That averages to roughly one munition every eight minutes for 31 days straight – and on a country against which the US has never formally declared war. However, it’s no secret that US special forces and clandestine operatives aren’t exactly in Syria just to help pass out bottled water.
By comparison, the US Air Force dropped 503 munitions on Afghan soil during the same month, Air Force Central Command data showed, and the most munitions ever fired upon Mosul, Iraq, in the fight to win that city back from Daesh only reached 5,500 in any given month of the campaign.
Airwars, a UK nonprofit journalism project to promote transparency in warfare, estimates 433 civilians were killed as a consequence of the US attacks on the city last month.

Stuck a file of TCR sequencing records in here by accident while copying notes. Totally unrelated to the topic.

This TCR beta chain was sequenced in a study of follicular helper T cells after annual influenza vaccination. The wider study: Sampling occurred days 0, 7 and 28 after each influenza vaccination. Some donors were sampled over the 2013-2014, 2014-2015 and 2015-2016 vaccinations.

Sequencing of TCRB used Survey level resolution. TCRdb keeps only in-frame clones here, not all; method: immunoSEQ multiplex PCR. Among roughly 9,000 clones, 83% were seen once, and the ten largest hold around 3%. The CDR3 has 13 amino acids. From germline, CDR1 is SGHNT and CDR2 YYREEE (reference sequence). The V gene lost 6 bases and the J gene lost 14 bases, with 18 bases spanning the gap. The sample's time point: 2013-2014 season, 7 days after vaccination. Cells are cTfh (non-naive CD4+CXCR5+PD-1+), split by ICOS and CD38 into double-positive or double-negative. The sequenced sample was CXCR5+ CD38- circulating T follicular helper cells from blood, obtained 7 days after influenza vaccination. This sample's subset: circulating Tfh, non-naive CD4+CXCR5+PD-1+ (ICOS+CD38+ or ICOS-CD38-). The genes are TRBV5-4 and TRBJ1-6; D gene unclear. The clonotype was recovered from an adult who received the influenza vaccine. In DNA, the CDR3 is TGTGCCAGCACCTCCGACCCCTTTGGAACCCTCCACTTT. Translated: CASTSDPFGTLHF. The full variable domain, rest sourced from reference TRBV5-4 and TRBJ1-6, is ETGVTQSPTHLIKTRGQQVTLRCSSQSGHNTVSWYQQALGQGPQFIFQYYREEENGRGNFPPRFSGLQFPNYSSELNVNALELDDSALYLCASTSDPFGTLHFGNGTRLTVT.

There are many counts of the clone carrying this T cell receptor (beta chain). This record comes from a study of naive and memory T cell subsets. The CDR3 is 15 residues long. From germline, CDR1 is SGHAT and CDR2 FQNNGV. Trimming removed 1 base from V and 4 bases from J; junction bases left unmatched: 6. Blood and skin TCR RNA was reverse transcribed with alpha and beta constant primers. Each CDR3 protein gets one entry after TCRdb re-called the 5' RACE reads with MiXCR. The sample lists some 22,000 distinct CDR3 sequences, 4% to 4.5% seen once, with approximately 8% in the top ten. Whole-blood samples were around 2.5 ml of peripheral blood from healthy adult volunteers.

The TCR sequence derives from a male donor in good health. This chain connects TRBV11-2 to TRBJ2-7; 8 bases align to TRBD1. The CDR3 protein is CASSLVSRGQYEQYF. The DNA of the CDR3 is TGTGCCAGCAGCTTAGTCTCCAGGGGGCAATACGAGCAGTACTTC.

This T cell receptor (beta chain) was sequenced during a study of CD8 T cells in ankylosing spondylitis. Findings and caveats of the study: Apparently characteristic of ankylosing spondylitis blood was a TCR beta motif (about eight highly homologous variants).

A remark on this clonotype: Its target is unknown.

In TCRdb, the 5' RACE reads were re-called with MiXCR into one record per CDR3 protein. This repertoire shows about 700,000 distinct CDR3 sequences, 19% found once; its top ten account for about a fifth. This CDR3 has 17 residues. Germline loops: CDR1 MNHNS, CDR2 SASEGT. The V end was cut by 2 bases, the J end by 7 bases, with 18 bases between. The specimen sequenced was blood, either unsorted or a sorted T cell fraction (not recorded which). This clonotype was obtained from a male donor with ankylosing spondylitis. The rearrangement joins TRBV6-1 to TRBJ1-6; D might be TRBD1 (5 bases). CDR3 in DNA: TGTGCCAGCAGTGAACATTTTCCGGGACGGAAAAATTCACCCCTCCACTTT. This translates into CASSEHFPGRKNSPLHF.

Syrian Democratic Forces declared Wednesday “80 percent of the Raqqa city has been liberated.”
Reducing cities to rubble is par for the course for the US military. US forces don’t “have the means or a method” to overcome “urban security challenges” such as those posed by Daesh in places like Mosul or Raqqa except via “massively destructive efforts,” according to a Modern War Institute at West Point analysis from September 13. Without any obviously better options, “we, too, would have little recourse other than essentially destroying the cities in order to save them,” authors John Spencer and John Amble wrote.
The analysis, titled “A better approach to urban operations: Treat cities like human bodies,” shows that as it stands, the US evidently conducts urban operations without taking extra measures to preserve municipalities. “We cause incredible disruption and even destruction, but without any research-based evidence that these efforts will save the city.”